screen time is increasing and we can thank persuasive design
With devices in kids' hands at younger ages than ever before, the current generation of parents are the first to grapple with the issue of how technology is affecting their children.
It is no shocker to most parents that apps, video games, and social media sites can be addictive.
What’s alarming is that the advancement of technology is moving so fast, our knowledge of its impacts can’t seem to keep up. And unless you happen to be a digital anthropologist, the average parent doesn’t have the time to study these things in depth. That's how I feel, anyway.
For most working parents, using devices to placate our young children can mean we get an extra moment to finish tidying the house or prepare dinner uninterrupted...*raising my hand here, I’m definitely guilty*. My kids got their first tablets at ages 10 and 7, during a time when iPads were new and I was an intense workaholic/single parent. I did not take the time before purchasing their shiny new devices to research the impact of digital technology on children’s brains and nervous systems; if I had, I would've learned Steve Jobs himself didn’t let his kids use the iPad. But, I digress.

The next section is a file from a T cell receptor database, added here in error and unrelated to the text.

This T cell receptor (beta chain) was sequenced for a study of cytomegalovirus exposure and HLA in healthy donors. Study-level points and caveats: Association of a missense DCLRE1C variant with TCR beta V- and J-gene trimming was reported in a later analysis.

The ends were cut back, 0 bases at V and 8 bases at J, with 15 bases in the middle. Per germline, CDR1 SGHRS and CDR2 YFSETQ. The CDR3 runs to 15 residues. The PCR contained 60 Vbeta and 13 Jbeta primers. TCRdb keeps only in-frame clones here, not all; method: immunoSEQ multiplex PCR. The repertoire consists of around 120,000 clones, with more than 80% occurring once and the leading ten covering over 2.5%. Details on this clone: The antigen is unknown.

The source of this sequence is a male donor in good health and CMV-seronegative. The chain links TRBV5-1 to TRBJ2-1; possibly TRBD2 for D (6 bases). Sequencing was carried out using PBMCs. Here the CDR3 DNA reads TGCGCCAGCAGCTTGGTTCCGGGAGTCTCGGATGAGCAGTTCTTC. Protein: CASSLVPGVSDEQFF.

Since those days when the iPad was new, the amount of time kids spend on a device has skyrocketed. Common Sense (a nonprofit "on a mission to ensure digital well-being for kids") reported average daily digital media use of 6 hours for tweens and 9 hours for teens in 2015 (and these numbers excluded screen time spent for school or homework), so I can only imagine what it is now.
What is persuasive design?
Many of the tech companies behind some of the most addictive games and apps are designing these things to deliberately suck in as much of the user’s attention as possible. The psychological principles used to design products (apps and other digital environments) that influence behavior is called persuasive design.